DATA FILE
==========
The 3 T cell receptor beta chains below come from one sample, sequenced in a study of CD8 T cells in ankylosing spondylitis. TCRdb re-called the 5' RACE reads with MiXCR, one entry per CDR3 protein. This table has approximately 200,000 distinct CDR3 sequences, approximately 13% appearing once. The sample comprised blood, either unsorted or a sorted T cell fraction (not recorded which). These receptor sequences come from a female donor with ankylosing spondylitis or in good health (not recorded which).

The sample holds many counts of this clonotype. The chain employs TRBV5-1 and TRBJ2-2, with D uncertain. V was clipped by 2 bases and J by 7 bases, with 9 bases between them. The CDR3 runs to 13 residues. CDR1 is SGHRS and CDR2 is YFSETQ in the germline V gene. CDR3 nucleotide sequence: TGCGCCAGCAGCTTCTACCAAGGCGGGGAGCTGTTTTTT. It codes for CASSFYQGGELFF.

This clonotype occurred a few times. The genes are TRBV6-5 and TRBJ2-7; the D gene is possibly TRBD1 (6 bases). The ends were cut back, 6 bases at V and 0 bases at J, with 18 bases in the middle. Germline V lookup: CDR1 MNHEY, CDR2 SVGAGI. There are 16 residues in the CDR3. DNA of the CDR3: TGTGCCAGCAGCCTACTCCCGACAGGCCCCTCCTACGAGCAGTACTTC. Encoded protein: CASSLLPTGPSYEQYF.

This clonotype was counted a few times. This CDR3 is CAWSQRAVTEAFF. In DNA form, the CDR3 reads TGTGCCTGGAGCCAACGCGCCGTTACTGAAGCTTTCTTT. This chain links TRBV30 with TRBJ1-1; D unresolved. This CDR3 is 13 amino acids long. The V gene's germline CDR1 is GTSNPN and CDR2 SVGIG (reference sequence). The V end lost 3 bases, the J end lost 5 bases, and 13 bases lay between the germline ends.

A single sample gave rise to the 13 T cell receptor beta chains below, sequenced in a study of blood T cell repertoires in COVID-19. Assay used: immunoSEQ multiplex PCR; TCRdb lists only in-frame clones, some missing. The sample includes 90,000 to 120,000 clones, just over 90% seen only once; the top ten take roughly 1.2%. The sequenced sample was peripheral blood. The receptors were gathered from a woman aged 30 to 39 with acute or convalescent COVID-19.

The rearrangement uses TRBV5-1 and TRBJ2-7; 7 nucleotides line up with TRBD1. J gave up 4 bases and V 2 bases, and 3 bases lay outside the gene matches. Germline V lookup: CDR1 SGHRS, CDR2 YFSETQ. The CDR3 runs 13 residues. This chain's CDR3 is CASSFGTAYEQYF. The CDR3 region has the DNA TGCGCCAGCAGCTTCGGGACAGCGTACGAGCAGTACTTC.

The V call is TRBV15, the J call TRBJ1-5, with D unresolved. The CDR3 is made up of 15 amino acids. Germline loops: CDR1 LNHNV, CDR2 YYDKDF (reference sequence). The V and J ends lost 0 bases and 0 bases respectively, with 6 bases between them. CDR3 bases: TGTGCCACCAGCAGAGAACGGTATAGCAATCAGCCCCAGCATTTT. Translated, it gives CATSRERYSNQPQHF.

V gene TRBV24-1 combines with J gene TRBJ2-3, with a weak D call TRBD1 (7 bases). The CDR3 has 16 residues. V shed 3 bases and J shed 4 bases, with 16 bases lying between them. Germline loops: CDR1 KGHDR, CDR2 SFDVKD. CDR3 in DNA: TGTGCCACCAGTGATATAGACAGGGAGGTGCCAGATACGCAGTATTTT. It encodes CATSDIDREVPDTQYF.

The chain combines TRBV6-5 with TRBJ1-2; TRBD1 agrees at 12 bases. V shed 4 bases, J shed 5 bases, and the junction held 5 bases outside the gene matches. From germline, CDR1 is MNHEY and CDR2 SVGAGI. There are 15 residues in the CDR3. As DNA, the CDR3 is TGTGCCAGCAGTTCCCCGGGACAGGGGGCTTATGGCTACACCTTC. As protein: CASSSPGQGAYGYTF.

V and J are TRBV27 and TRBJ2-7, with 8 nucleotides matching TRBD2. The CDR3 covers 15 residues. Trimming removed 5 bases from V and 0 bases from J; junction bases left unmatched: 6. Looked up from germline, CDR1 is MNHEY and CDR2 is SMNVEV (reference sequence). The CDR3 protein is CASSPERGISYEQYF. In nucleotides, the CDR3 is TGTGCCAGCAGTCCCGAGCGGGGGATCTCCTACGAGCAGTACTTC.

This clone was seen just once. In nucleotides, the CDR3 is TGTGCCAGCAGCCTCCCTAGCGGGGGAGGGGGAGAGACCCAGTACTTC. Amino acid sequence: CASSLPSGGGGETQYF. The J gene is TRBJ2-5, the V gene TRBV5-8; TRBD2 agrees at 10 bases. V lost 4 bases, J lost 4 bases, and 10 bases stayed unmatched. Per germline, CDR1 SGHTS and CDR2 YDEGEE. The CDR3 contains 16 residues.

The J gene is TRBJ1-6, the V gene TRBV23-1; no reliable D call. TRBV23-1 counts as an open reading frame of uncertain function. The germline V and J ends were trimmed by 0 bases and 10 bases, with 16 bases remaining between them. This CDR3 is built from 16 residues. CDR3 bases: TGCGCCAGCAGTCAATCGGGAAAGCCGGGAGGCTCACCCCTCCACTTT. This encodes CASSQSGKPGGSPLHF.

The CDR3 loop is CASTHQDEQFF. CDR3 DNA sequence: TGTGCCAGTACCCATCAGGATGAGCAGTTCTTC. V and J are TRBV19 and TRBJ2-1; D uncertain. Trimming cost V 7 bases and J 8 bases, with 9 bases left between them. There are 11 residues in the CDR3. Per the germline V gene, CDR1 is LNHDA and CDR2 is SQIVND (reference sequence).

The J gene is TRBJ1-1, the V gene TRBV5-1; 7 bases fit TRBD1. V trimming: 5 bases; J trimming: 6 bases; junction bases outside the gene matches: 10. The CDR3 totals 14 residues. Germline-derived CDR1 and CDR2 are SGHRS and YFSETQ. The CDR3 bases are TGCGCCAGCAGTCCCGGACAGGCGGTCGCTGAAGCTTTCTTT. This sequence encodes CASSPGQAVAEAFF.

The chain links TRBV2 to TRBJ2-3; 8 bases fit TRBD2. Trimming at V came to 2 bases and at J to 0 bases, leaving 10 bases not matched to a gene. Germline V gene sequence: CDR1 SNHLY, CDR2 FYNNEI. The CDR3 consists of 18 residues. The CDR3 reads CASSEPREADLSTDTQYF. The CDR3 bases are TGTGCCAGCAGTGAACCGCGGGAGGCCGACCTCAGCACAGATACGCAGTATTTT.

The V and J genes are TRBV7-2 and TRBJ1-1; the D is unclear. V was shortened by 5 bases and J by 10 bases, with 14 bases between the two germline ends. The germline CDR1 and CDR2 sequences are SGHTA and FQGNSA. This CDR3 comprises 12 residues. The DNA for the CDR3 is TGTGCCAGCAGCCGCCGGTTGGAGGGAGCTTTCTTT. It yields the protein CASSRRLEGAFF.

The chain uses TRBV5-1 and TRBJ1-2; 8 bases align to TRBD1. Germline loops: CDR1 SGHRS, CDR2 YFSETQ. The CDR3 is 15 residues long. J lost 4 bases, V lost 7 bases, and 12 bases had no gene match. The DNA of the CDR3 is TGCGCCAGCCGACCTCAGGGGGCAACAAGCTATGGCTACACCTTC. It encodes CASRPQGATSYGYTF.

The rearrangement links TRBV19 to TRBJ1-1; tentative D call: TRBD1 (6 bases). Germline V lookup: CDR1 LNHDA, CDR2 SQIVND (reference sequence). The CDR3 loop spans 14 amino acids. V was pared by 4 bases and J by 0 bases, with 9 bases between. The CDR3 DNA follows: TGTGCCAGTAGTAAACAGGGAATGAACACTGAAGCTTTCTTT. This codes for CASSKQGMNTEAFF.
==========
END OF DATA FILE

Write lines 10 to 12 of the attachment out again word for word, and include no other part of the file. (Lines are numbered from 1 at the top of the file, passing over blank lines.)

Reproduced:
V and J are TRBV27 and TRBJ2-7, with 8 nucleotides matching TRBD2. The CDR3 covers 15 residues. Trimming removed 5 bases from V and 0 bases from J; junction bases left unmatched: 6. Looked up from germline, CDR1 is MNHEY and CDR2 is SMNVEV (reference sequence). The CDR3 protein is CASSPERGISYEQYF. In nucleotides, the CDR3 is TGTGCCAGCAGTCCCGAGCGGGGGATCTCCTACGAGCAGTACTTC.

This clone was seen just once. In nucleotides, the CDR3 is TGTGCCAGCAGCCTCCCTAGCGGGGGAGGGGGAGAGACCCAGTACTTC. Amino acid sequence: CASSLPSGGGGETQYF. The J gene is TRBJ2-5, the V gene TRBV5-8; TRBD2 agrees at 10 bases. V lost 4 bases, J lost 4 bases, and 10 bases stayed unmatched. Per germline, CDR1 SGHTS and CDR2 YDEGEE. The CDR3 contains 16 residues.

The J gene is TRBJ1-6, the V gene TRBV23-1; no reliable D call. TRBV23-1 counts as an open reading frame of uncertain function. The germline V and J ends were trimmed by 0 bases and 10 bases, with 16 bases remaining between them. This CDR3 is built from 16 residues. CDR3 bases: TGCGCCAGCAGTCAATCGGGAAAGCCGGGAGGCTCACCCCTCCACTTT. This encodes CASSQSGKPGGSPLHF.